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Thread: Modern 5E3 build questions

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    Modern 5E3 build questions

    Why! oh Why! do people want to change something that works and has been proven to work thousands of times over? I don't know I can't help myself and I like some of the ideas others have shown me. So I'm just planning a 5E3 head and looking at a few changes others have done.
    I was interested to see if anybody likes/dislikes the idea of separate cathode resistors-caps on the power tubes, or how about a 470k grid stopper on the phase inverter to clean up distortion, heresy?
    I'll use a turret board but have grid stoppers on tube pins, shielded wire, star ground to keep filter cap nodes supply and return together etc.

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    Lifetime Member Enzo's Avatar
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    Unless you propose a circuit the flat out won;t function, do whatever you like. But know this: tube engineering was a mature industry 75 years ago, guitar amps have been around as long. There really is nothing you can come up with for these amps that has not already been done. Not saying don;t try stuff, please do and have fun.

    Separate cathode resistors on the power tubes? Been done, go ahead. What benefit are you hoping for? That is the standard question. What do you want it to do differently?

    You have a common cathode circuit on the input, you could make them separate like a zillion other fenders. You can try eliminating cathode bypass caps here or there. You could go to one input channel and parallel the two input triodes on it. Nothing that I can think of either that will not already have been done. Look at the body of work in the Fender file, all the variations on power tubes, on phase inverters, on tremolos, tone stacks, etc.

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    Bent Member Chuck H's Avatar
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    If you're familiar with the 5E3 then consider what you might like to change, add or subtract. Then do that. Or, if you don't know how, ask here.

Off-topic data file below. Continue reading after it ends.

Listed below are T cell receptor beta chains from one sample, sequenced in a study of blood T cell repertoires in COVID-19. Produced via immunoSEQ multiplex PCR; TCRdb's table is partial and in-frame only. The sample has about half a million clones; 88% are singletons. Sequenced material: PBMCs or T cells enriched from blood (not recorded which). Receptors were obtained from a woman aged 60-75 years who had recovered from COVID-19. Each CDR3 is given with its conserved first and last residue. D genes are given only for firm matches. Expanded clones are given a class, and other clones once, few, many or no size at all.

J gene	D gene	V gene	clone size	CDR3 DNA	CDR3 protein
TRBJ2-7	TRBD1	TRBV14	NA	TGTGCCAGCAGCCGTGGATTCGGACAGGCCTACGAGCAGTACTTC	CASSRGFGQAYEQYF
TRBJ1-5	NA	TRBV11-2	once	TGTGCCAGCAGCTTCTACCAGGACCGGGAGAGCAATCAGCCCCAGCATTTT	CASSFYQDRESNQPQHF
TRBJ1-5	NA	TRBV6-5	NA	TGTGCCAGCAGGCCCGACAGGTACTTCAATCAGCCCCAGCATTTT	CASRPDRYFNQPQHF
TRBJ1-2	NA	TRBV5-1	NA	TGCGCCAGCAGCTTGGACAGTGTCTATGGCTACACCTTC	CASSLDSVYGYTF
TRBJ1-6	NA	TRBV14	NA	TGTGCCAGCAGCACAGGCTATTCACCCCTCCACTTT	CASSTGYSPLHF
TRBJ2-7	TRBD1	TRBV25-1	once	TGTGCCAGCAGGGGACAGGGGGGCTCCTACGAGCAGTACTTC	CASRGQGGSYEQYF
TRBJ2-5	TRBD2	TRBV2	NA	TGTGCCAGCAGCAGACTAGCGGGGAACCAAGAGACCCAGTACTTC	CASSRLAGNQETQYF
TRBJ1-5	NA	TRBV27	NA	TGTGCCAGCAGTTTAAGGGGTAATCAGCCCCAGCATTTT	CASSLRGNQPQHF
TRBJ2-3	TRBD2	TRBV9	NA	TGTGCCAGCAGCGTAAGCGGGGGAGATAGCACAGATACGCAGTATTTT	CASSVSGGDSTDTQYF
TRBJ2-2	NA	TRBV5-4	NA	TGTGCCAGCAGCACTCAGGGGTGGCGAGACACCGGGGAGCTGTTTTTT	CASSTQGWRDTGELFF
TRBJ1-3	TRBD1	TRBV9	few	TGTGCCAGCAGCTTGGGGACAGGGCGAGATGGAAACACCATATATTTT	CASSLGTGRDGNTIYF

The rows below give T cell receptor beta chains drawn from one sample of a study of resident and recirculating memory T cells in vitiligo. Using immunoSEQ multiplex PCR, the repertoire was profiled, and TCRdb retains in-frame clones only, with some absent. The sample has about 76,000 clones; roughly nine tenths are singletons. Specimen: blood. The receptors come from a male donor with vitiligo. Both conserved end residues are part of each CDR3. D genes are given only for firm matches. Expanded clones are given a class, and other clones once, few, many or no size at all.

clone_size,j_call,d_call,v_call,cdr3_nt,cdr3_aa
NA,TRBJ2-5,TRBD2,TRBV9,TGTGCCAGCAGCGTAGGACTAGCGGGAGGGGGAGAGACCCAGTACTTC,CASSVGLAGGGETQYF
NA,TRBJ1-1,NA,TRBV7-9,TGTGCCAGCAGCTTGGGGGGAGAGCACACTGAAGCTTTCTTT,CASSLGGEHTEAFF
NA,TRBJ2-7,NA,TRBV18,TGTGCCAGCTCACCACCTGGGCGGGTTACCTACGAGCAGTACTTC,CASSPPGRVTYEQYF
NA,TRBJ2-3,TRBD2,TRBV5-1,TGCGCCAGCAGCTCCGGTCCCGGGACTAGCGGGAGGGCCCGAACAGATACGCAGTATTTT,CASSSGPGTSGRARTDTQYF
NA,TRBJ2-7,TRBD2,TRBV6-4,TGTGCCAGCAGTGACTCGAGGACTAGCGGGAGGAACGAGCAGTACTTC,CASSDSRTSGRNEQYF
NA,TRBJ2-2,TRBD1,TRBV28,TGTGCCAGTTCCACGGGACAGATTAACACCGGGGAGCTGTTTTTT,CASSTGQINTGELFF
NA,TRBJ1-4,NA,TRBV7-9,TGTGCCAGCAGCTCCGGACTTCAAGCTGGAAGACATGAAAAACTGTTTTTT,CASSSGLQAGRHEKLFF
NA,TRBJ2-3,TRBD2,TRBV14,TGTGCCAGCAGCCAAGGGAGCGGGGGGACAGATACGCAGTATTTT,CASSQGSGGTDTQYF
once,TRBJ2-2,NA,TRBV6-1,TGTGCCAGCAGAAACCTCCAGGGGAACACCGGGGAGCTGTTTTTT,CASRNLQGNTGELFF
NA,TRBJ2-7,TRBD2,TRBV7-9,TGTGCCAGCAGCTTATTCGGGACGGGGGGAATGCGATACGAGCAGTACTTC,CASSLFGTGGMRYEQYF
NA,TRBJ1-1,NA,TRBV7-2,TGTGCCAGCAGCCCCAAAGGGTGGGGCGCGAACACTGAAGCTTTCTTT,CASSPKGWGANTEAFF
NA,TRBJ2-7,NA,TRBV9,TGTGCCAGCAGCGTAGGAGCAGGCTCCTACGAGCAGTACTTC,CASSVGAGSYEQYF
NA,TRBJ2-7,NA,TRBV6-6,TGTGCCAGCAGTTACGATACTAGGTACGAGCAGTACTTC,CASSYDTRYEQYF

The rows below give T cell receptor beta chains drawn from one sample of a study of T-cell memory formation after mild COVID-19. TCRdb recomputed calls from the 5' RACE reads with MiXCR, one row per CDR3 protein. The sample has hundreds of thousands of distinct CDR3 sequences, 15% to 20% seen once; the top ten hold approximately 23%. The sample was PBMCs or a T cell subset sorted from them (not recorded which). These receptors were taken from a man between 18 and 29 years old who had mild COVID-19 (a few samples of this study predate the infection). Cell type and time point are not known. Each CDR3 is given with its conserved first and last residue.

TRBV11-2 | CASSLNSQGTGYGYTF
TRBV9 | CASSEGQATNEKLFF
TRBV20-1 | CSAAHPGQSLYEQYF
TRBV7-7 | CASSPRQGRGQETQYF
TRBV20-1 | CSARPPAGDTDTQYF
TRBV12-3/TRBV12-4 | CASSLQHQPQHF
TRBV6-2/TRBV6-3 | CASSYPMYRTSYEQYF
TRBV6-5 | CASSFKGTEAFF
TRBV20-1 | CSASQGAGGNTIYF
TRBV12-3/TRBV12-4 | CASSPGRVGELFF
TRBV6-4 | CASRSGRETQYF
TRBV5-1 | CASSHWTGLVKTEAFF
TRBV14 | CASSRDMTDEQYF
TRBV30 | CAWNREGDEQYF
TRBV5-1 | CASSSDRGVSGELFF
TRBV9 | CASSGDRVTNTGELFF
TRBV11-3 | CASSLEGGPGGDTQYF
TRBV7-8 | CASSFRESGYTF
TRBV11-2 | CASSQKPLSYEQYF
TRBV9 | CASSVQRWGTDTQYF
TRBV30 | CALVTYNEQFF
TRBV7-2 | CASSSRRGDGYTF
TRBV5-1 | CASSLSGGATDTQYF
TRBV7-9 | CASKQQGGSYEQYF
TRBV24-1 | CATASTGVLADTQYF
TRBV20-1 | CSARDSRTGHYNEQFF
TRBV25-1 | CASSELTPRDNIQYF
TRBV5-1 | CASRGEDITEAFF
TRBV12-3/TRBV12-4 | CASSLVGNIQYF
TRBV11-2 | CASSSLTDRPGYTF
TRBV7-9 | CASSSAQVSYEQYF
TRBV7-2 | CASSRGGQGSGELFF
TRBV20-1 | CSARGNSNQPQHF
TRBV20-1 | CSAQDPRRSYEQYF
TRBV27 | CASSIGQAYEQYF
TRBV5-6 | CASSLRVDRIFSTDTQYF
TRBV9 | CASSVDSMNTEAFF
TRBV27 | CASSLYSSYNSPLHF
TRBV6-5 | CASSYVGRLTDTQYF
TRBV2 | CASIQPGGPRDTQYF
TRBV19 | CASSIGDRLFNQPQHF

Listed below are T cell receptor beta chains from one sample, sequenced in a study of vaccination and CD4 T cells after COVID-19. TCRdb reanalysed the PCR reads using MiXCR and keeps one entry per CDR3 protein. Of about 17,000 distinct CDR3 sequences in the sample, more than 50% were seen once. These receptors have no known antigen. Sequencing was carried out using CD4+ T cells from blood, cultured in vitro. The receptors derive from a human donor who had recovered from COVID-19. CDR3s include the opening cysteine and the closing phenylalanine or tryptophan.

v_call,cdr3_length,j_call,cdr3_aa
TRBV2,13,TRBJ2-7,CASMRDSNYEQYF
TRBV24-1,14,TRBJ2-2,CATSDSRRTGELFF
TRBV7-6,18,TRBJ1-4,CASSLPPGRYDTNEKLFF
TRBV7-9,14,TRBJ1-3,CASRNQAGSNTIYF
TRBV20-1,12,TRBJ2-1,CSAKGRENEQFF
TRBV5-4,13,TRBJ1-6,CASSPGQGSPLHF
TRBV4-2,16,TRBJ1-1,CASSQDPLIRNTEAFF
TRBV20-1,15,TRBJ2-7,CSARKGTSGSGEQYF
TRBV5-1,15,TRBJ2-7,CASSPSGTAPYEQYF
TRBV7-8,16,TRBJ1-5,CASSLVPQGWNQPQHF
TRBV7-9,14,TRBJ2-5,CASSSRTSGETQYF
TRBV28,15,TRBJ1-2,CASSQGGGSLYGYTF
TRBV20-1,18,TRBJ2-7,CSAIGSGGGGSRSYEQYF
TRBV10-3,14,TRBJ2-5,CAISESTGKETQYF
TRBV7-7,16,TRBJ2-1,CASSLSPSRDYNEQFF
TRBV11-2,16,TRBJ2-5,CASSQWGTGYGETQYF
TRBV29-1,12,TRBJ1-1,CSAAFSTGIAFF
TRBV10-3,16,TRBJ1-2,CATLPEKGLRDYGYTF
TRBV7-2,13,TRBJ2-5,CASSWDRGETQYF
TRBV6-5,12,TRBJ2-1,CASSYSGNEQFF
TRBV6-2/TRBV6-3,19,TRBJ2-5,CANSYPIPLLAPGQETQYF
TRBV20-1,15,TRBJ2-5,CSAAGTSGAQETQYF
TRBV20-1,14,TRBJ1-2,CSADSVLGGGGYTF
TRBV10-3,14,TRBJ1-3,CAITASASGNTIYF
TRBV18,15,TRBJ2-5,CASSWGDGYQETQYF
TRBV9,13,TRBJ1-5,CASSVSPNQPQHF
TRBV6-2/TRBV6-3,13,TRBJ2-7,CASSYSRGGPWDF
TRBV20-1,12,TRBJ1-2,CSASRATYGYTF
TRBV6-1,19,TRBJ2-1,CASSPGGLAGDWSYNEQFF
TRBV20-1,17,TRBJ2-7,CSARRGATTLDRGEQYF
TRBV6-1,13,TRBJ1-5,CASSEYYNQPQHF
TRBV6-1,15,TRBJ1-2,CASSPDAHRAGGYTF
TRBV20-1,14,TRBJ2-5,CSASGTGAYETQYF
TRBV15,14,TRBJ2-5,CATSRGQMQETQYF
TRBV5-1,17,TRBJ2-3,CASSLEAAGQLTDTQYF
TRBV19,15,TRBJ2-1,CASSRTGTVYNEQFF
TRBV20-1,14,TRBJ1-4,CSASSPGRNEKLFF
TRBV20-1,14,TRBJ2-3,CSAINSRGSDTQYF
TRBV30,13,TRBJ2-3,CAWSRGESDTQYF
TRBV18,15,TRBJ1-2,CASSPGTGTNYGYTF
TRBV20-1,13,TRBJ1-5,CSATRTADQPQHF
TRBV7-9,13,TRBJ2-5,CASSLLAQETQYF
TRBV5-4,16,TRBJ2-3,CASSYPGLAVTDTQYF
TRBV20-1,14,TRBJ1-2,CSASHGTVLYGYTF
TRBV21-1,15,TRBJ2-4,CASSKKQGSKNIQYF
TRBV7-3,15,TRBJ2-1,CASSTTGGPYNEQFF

I think the point is, why would you choose to use separate cathode circuits on the power tubes? I'm not saying there's nothing to it, I'm just asking why YOU might want to do it.?. If you don't have a clear and good reason, there's no reason. The stock circuit works fine.

    Just as an example I'll tell you what "I" would change if I were building a 5E3 for myself. I'd series the input triodes and make the second tube a LTP. Then I'd change the rectifier to a 5ar4. But now it's not even close to being a 5E3 anymore, is it.?.

    Build what you want. Don't make the mistake of building something that isn't what you want and try to make it what you want. The best you could hope for is that it'll end up "more like" what you want.

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    I was asking about the dual cathode resistor as I saw it used on another 6V6 cathode biased amp and wondered if it would give an imbalanced set of power tubes an improvement in shared current draw. I was also wondering if builders had tried the grid stopper on the PI grid and found it OK or changed the character of the distortion of the original. Cheers Joe.

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    'I was asking about the dual cathode resistor as I saw it used on another 6V6 cathode biased amp and wondered if it would give an imbalanced set of power tubes an improvement in shared current draw'
    Yes, I find that a cathode bias resistor (and bypass cap) per tube is helpful in allowing non-matching tubes achieve a reasonable static current balance.
    I think that power resistors, and especially electrolytic caps, were expensive back when these things were designed, so there was a benefit to reduce the numbers used.
    All else being equal, I can't hear a difference between shared and individual methods.

    'I was also wondering if builders had tried the grid stopper on the PI grid and found it OK or changed the character of the distortion of the original'
    I've put one into my 5E3 based amp but didn't notice any difference / improvement. Perhaps there would be with a better regulated B+ but on a 5E3 there's so much sag, with a consequential reduction in gain and voltage swing, which both act to mitigate the blocking distortion / frequency doubling that the 470k stopper is intended for.
    Pete

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    Quote Originally Posted by pdf64 View Post
    Yes, I find that a cathode bias resistor (and bypass cap) per tube is helpful in allowing non-matching tubes achieve a reasonable static current balance.
    I tried that on my EL84 amp when I didn't have any matched EL84s. The same two tubes had a 12mA difference with a common cathode resistor but only a 3mA difference with separate resistors. I'd guess that in fixed bias the difference would be somewhere in between (6mA?).

    They really did go to great lengths to save a couple of resistors or caps back then. How else could you explain those stupid back to front volume controls on the 5E3? It makes a log pot perform like a reverse log pot. It's flat out at '2' and there's little change above that. I'd change it to the more usual set up and reduce the bass. I prefer an LTP PI but I can live with the cathodyne in the 5E3.

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